Yatra with a purpose
Influencing individuals for water harvesting


Udaipur lakes: action at last







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Vol. 2                                    No. 3                           June 2000

Influencing individuals for water harvesting

In the past 50 years, the Indian government has spent vast sums of money on water resource development. Programmes have focussed on irrigation development for increasing green revolution-style agricultural production and drinking water supply. But no specific effort has been directed to drought-proof rainfed areas which suffer from high rainfall variability from year to year. "The government has intervened in the country’s hydrological systems in a very big way. But it has done precious little to sustain its integrity," said Anil Agarwal, director Centre for Science and Environment (CSE).

Addressing a public meeting on ‘Water harvesting for a drought-free future’ organised by the CSE in New Delhi, Agarwal observed that the government has suddenly woken up to the importance of water harvesting and financial assistance to the tune of around Rs. 2,000 crore have been allotted to build water harvesting structures in different states. He pointed out that the water harvesting process required more than just monetary support. "It involves a process of awareness raising and institution building among the villagers. The entire concept of community water harvesting requires time and effort," he said, adding: "If the government does not make the effort to involve the people, there could be more money harvesting than water harvesting."

But rainwater harvesting need not only be restricted to rural India. "For city-dwellers, used to buying things and services off-the-shelf, the concept of ‘People’s Management of Water’ may seem fantastic. However, it has now become a necessity," CSE’s water harvesting engineer spoke about the potential, modalities and the cost of urban water harvesting.

The public meeting was addressed by Anil Agarwal, director CSE, Sunita Narain, deputy director CSE, R N Athavale, emeritus scientist National Geophysical Research Institute, Hyderabad, Rajendra Singh, Secretary, Tarun Bharat Sangh and CSE’s water engineer.

The meeting emphasised the role of people and community in preventing droughts. Speakers elaborated that water harvesting is not for rural communities alone, because if water needs are to be met, harvesting needs to be done in the urban settings as well. The meeting also provided a platform for an active discussion.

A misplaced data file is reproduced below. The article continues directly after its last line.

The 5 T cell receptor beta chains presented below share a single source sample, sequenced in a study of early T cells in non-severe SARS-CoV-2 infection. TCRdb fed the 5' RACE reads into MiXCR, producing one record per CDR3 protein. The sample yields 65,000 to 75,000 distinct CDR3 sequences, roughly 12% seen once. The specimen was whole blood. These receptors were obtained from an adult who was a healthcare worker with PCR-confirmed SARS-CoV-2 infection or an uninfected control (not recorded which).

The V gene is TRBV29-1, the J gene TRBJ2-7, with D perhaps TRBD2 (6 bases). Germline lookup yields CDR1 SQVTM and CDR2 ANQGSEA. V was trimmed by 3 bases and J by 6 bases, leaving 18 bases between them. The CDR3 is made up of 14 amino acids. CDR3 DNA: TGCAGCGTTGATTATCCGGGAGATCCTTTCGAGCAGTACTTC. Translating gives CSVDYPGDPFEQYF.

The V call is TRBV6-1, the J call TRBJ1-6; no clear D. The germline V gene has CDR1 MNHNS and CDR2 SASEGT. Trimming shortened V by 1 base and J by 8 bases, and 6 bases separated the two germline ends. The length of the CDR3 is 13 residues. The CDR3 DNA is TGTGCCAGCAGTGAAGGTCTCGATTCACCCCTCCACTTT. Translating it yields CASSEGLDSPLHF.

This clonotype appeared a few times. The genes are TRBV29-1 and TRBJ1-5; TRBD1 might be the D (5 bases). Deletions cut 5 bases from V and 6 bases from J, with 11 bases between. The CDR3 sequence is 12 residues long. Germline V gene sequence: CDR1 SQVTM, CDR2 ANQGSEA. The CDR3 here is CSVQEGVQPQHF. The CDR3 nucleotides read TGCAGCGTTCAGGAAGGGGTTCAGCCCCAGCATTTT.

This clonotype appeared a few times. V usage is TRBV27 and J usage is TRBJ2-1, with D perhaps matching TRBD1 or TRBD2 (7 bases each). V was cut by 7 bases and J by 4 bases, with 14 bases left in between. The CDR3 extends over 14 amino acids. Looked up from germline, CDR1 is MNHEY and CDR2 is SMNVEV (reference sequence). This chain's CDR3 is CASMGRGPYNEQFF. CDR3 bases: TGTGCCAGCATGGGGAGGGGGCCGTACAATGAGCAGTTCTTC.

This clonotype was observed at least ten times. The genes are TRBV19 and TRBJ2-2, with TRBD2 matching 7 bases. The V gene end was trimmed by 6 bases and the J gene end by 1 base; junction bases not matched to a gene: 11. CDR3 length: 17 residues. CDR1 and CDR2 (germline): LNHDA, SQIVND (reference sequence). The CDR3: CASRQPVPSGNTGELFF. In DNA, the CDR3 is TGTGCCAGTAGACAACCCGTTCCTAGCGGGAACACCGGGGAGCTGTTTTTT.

The public meeting got an overwhelming response thereby indicating the growing interest and consciousness amongst the people towards water harvesting.


As part of its People’s Management of Water campaign, Centre for Science and Environment (CSE) organised a workshop on water harvesting for architects, builders and engineers on 12 June 2000. The objective of the workshop was to disseminate technical know-how of water harvesting amongst the professional community. It was also the occasion for release of the urban water harvesting manual published by CSE.

The workshop was attended by architects and engineers from both private and government organisations. Organisations represented at the workshop included Delhi Development Authority (DDA), Central Public Works Department (CPWD), National Buildings Construction Corporation Ltd. (NBCC) and Engineers India Ltd. (EIL).

The speakers invited to share their experiences in water harvesting were R Jeyakumar, Managing Director, Rajparis Civil Constructions Limited, Chennai, and S Vishwanath, engineer-planner, Bangalore, both professionally involved in design and construction of buildings. The water harvesting engineer from CSE, spoke about the technical aspects of water harvesting based on the case studies of the systems designed by the Centre in Delhi. The valedictory address for the workshop was given by Anil Agarwal, director, CSE.

Jeyakumar presented a short video documentary on water harvesting and spoke about the efforts done in Chennai to recharge groundwater at a domestic level on a wide scale to reverse salinity intrusion taking place along the coast of the Bay of Bengal. He gave details of the water harvesting techniques used in Chennai and various practical aspects of implementing structures like cost of construction, appropriate materials for construction etc. Apart from various aspects of groundwater recharging, Jeyakumar also presented a case study of a drinking water project undertaken by Rotary Club in Kuil Thottam, a slum settlement in Chennai (see "Slums capture rainwater" Oct 1999 CatchWater).

S Vishwanath has been experimenting with self-reliant and low-energy housing in the Bangalore region, and has a special interest in water harvesting. He is part of the group that formed the Rainwater Club, an informal network on architects and engineers with interest in water management. Vishwanath gave technical and financial details of water harvesting work undertaken by him, especially of the recently-commissioned system at the Escorts factory at Bangalore. At the Escorts plant, water harvested and stored in underground tanks was found to be cheaper than water from both corporation and private supplies.

Anil Agarwal, also addressed the participants of the workshop. He pointed out how dealing with water issues in isolation is not sufficient and other problems such as atmospheric pollution, which have an impact on water, also have to be dealt with separately. He highlighted the role of the building professionals in implementing water harvesting systems. Copies of the urban water harvesting manual were distributed to the participants at the end of the workshop.